Roller Skating in the Basement
Martha Winthrop photographed flowers. She was in her backyard doing just that when she heard humming coming from the birdfeeder. These were bees. She leaned in and snapped a shot. These were a lot of bees. This was good because bees were dying. She’d seen a documentary.
As night fell, Martha went back inside and downloaded what she’d done that day. The bees in the birdfeeder made her smile.
Harold Winthrop, Martha’s father, was coming for a visit. He’d bring his girlfriend Gertrude and Gertrude’s grandson Tim.
There was cleaning and shopping to do, and Martha forgot all about the bees until everyone was seated at the patio table sipping lemonade.
“Martha,” Harold said, his voice stern. “Do you know you have hornets?”
“These are bees, dad,” Martha said, foolishly disagreeing with her father. “They built a hive in the birdfeeder.”
After a glance, Harold said, “Gert, get Timmy into the house … now!”
Safely inside, Harold lectured Martha on hornets, how any disturbance could mobilize the entire nest, how anaphylactic shock can cause a quick and painful death.
A backyard barbeque had been Martha’s plan. Instead, they went to Olive Garden, where Harold continued his lecture, nonstop, through salad, soup, breadsticks, and unlimited plates of pasta.
In the morning, Martha looked with dismay at the infestation. It saddened her. This was a birdfeeder. What must the birds be thinking? What must the birds be thinking of her?
Martha checked the Yellow Pages for exterminators. She remembered an eighth-grade slumber party and a prank call to The Orkin Man.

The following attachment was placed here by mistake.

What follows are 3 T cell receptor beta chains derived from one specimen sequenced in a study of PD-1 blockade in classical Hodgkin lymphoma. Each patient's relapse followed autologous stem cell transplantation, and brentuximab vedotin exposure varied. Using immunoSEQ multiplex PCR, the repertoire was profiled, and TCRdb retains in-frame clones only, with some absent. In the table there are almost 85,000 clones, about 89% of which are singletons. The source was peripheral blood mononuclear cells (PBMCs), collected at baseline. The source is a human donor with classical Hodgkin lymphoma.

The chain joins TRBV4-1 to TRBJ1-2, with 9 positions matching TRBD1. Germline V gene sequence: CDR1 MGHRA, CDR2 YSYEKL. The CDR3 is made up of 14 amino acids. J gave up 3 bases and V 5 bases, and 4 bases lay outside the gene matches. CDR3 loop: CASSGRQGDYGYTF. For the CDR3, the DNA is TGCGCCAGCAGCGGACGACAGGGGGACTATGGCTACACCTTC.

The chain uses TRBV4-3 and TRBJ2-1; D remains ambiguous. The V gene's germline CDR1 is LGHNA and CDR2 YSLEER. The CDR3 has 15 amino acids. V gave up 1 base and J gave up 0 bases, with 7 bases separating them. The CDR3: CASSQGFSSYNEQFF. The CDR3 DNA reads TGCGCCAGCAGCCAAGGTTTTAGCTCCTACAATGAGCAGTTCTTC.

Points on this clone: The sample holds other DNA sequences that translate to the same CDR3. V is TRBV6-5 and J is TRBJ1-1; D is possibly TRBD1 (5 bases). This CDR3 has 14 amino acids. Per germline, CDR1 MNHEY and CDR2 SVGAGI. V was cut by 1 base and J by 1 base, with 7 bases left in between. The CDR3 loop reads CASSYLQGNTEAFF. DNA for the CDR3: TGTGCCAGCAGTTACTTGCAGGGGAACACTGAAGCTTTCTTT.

“I have termites! Will you come here and kill them, please?”
“Can you describe the extent of the problem?”
“All that’s left is the stool on which I’m standing!”
The girls screamed and laughed. They practiced the latest dances to Top 40 radio. Martha’s mom ordered pizza. They watched scary movies. And then, best of all, they roller skated in the basement.
Martha decided against phoning and drove to the hardware store, where she found a spray can with a picture of a hornet.
Back home, she put on long pants and a turtleneck sweater. She put on a winter coat and scarf. She pulled a stocking cap over her head until only her eyes were exposed. She put on dark glasses. She looked out the window to make sure the neighbors weren’t watching. She went outside.
She sprayed until the can was empty. She watched until all movement had stopped and every last hornet had died.
Following a long, hot shower, Martha put on pink shorts and a yellow tank top. She found her roller skates on a shelf in the hall closet. She went down to the basement.
Dan Nielsen carefully rations his limited talents so as to cover writing, music, art, and standup comedy. Old credits include Random House and University of Iowa Press anthologies. Recent work has appeared in, or is scheduled to appear in: Lockjaw Magazine, The Fem, Semaphore Magazine, Minor Literature[s], Storm Cellar, and Pidgeonholes. Dan has a website: Preponderous
Also by Dan Nielsen The Attempted Kindess of Well-Meaning Strangers
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[Picture by Dan Markeye]